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On the first day back in the Dáil, a very prominent independent TD submitted 26 separate individual questions to the Minister for Health about various named people from his constituency waiting for operations. Without exception, all of these will have been passed on from the Department of Health to the HSE, which will forward them on to the hospital. I don’t know what happens anymore after that. When I was an NCHD, it used to go across the consultant’s desk. So a fairly basic query from a patient with a wholly legitimate grievance went, at great cost, from the patient to a flunkey to the TD to the Minister to the HSE to the hospital CEO to the booking office and back to the consultant, who had generally ordered the test in the first place.
The consultant sees it. Maybe he or she will bin it. Maybe they will shoot a quick email to the person in charge of bookings, asking ‘can we bring the date forward?’, to which said booking officer will, or at least should, reply “No, that’s the list”. Now, everyone apart from the patient along the way from the TD to the consultant knew this all along but everyone is playing this big game. Maybe the odd time it is possible to move it. So when the date is brought forward, to a point which is still probably less than the patient deserves, this provision of a basic level of service will be borne in mind as a favour to be called in at a later date, perhaps from the TD by the consultant or hospital staff or from the patient by the TD.
Behold our Republic in action. I always thought if you wanted public administration in Ireland summed up in one vignette, then that is it right there.
There were other examples. When I was a registrar, as it was the 21st Century, we frequently relied on timely scans to assist us in the accurate detection of disease. This process usually required the filling-in of a small slip of paper and its dispatch to an overworked office in the part of the hospital with no windows.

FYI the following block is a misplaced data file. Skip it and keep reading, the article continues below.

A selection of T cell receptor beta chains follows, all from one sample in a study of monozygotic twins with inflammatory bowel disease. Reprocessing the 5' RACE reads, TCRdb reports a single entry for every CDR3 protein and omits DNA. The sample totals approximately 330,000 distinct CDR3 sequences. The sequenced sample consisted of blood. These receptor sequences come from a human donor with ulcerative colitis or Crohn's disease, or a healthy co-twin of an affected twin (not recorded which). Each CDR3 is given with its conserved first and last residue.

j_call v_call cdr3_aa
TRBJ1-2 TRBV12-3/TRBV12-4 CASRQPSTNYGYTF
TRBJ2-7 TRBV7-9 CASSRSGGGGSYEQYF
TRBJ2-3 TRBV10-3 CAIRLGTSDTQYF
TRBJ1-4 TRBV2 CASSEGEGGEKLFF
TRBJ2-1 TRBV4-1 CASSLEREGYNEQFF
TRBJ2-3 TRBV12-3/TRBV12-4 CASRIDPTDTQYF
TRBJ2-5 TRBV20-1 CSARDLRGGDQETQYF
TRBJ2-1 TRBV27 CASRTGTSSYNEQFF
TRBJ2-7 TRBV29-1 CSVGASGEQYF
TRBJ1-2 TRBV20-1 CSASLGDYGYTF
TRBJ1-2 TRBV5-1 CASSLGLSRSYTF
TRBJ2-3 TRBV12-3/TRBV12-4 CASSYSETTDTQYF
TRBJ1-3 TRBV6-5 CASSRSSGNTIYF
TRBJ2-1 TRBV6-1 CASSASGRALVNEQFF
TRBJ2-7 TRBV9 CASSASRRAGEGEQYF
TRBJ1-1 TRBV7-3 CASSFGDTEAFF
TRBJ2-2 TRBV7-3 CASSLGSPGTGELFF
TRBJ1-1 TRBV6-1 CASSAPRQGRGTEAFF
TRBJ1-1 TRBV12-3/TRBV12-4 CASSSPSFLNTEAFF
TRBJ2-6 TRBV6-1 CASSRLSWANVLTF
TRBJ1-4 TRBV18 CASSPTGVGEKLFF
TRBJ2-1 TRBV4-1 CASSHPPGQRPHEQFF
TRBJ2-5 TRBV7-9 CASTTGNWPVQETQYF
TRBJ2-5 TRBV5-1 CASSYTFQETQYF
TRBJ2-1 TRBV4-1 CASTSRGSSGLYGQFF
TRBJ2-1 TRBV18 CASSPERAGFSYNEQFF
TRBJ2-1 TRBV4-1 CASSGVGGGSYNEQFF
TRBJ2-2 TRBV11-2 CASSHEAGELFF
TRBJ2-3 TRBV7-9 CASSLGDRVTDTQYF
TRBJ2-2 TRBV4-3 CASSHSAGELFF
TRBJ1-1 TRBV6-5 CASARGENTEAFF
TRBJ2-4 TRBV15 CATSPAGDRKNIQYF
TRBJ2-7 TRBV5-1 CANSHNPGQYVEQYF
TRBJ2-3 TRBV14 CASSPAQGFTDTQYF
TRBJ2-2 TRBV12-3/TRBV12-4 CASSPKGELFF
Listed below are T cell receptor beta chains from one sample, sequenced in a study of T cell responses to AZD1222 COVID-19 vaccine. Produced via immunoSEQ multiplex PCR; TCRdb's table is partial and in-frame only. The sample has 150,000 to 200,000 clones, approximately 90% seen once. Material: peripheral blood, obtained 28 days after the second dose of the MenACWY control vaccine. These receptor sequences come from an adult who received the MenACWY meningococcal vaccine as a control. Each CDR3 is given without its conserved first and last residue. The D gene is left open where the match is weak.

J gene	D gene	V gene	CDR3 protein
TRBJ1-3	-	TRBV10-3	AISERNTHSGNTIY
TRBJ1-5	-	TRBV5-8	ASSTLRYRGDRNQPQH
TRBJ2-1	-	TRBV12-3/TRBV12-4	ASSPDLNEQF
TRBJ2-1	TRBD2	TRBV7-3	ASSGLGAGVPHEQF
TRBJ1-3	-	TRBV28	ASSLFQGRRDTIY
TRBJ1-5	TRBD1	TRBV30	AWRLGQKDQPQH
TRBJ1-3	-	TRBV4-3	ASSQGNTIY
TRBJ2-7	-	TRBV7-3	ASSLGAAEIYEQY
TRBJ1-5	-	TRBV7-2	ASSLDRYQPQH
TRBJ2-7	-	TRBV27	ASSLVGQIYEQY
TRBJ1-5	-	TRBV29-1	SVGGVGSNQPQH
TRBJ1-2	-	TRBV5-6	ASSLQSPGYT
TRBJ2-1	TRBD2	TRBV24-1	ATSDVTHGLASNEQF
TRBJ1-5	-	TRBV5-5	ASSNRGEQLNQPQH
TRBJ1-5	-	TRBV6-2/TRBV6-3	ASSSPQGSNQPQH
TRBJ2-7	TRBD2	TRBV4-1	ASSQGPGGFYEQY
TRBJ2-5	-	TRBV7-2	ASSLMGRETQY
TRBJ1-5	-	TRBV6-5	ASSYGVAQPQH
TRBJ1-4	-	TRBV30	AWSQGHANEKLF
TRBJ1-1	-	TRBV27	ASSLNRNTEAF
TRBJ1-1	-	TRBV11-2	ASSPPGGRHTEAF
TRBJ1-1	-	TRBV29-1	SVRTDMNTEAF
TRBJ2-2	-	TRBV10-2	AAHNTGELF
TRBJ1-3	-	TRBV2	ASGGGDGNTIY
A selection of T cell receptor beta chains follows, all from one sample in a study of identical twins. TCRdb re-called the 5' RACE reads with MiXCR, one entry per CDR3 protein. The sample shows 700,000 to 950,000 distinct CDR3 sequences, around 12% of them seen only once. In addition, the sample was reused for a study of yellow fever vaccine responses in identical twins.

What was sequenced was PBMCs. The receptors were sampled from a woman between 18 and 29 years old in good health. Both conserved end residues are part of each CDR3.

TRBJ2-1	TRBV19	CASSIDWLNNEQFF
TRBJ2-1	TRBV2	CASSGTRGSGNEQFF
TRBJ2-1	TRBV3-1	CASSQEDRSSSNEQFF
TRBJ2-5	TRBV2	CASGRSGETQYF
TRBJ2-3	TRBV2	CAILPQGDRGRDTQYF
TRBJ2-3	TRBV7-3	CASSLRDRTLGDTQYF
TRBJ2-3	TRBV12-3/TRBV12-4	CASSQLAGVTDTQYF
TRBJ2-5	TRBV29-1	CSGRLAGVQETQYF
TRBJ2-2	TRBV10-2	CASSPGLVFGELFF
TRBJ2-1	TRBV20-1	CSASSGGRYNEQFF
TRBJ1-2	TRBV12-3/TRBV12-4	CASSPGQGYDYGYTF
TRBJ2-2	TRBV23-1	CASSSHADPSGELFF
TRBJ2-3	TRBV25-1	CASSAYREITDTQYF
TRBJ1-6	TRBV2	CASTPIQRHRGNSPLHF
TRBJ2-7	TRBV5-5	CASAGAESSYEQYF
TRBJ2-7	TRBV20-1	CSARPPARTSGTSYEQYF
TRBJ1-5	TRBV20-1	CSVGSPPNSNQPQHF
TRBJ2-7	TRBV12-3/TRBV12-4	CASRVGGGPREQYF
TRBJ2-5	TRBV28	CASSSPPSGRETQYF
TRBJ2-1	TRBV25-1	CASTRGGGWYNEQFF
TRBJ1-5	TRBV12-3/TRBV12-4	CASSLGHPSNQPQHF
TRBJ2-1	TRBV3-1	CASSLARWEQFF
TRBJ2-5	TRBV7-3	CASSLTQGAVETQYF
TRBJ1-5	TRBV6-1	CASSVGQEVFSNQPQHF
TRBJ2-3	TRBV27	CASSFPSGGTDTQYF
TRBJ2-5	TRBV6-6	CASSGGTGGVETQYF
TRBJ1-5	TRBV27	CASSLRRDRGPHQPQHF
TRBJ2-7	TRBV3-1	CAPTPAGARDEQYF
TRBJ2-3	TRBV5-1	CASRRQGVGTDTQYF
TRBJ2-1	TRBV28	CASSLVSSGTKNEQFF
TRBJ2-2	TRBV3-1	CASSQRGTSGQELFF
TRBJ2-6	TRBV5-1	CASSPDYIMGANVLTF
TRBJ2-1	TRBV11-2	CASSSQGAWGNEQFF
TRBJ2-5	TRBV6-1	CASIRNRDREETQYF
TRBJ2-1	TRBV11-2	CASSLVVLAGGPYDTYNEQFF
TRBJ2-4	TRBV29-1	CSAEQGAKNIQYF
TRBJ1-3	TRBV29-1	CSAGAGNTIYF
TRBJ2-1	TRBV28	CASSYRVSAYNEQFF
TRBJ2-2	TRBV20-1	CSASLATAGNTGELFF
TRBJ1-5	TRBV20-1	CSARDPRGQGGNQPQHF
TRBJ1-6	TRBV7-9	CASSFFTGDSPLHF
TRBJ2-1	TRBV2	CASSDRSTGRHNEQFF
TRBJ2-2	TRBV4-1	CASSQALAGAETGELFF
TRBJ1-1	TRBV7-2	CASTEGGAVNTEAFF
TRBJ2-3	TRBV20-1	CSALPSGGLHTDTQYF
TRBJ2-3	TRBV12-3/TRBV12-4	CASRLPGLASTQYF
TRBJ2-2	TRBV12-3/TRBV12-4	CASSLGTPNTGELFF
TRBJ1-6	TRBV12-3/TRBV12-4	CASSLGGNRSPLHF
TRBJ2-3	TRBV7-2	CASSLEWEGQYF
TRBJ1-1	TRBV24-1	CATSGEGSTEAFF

A few weeks later, the patient would receive a letter telling them to attend for their scan at some point 12-to-18 months hence. The patient, righteously concerned and indignant, would ring up the overworked office in the part of the hospital with no windows and be encouraged to take it up with “the team”, of which the registrar was usually the point of contact. It usually came in the form of an ear-splitting bleep causing you to shudder when you were at a delicate point of a colonoscopy or a lumbar puncture, or maybe even a wee.
The sometimes tearful patient would say: “Your consultant wanted me to have this scan, they’ve told me it won’t be until August next year. I called them and they said to talk to you about it and you could bring it forward.”
Medical registrars humbly seeking favours for patients they don’t know are (rightly) not always embraced with open arms in the very overworked part of the hospital with no windows. Being a cantankerous, yet observant fellow, and having seen the success of the odd local TD, I devised a different plan. I started writing to the head of department.
An ultrasound has been requested for this lady and an appointment given to her to attend in 15 months time. She feels this is an unacceptable delay and I’m sure you will agree she is correct. She contacted the department and was led to believe by the administrative staff that it is within my gift to bring the date forward, so she paged me. I had not previously been aware of this. As such, I would appreciate if it could be done at your earliest convenience.
The bleeps mysteriously stopped after two or three of these.
I think everyone is doing their best in the health service but we either have a waiting list or we don’t, and we have enough of a two-tier system as it stands without having two- or three-tier public waiting lists as well. We all know times when something is likely to be very urgent and will require a big personal effort to get done but the more general culture of ‘well, if you’re worried or they’re kicking-off, call down to endoscopy/theatre/radiology and we’ll try to get it done’ is both clinically and morally a really dangerous high-wire act. If we are not worried, we should not be ordering tests in the first place.
If patients are too polite or do not feel empowered or entitled enough to complain about ridiculous delays, why should they languish in the ultra-slow lane?